From an article in The Guardian

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  6. Jim Butcher says “I can’t afford to have writer’s block; I have a mortgage.” While I’m not making any money from my writing, I still take it to heart. I feel guilty whenever I’ve taken a day off from writing. On those days where I’m just sitting and staring at a blank page, I’ve realized that it isn’t a sort of writer’s block at all, it’s me being lazy. Also, Neil Gaiman said something to the effect of “It’s not going to write itself” or “No one else is going to write it for you”… I can’t remember the exact words.

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  7. simonfalk28 says:

    Have little notebooks in your room, car, travel bags, etc. When the moment of inspiration comes, you want to be able to respond as soon as you can. I have little “paperblank” books in various places to jot down verses and lines on the go.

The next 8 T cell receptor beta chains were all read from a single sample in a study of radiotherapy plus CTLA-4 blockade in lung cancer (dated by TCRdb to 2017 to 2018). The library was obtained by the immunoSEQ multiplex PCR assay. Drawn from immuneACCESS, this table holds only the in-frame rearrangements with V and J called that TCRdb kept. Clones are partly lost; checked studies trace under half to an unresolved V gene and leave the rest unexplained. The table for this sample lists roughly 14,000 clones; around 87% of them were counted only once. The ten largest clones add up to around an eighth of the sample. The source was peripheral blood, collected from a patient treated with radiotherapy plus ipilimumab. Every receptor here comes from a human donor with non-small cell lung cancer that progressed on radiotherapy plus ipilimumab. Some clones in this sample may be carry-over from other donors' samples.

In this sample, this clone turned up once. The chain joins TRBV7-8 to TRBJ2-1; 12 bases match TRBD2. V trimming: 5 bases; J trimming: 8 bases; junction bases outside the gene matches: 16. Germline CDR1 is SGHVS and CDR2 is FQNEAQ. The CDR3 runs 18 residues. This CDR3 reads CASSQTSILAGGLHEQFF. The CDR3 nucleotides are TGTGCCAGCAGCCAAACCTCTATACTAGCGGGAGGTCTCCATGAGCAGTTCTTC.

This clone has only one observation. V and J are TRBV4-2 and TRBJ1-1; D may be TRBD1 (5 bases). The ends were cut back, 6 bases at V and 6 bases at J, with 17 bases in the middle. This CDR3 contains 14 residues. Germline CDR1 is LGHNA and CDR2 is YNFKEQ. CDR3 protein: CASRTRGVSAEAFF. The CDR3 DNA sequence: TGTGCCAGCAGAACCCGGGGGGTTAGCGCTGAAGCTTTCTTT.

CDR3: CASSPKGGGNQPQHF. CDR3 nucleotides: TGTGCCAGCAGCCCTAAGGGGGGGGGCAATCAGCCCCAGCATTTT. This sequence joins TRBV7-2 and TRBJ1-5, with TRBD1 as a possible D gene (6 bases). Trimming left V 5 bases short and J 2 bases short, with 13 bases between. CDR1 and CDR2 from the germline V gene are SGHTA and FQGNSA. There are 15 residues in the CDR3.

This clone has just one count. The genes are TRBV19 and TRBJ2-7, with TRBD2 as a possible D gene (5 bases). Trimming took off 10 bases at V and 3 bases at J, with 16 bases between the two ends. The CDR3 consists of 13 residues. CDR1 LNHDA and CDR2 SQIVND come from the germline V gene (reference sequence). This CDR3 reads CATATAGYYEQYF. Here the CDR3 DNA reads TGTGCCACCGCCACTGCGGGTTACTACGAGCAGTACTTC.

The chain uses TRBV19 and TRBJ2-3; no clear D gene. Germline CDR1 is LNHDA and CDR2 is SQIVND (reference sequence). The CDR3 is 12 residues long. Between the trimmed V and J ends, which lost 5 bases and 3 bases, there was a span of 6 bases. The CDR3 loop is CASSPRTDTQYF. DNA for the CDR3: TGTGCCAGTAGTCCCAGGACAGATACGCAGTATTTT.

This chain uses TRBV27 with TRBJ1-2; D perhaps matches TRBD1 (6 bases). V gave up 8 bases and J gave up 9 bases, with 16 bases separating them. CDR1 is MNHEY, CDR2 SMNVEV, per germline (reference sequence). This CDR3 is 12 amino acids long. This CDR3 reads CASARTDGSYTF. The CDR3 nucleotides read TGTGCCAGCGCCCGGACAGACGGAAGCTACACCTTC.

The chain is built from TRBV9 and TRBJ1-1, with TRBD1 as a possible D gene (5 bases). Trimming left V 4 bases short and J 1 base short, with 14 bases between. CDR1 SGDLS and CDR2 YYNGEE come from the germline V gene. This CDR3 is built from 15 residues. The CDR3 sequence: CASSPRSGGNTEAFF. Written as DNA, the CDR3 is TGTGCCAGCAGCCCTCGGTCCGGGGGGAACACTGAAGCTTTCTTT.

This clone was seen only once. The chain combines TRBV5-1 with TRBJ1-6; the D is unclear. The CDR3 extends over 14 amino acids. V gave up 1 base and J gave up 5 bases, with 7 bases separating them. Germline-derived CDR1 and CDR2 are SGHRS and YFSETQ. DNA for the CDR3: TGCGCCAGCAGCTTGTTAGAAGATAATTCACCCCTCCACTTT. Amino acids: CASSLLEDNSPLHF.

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  8. Cay says:

    I like this one. It definitely takes the pressure off for the time being. But it’s also the approach I decided on even before I really started writing my story, I think. I decided to not worry too much about the language or the number of words, or even the chronology. I just go with the flow and I know that will have a huge task cleaning it up afterwards, when the story has been told and it’s time to make it readable.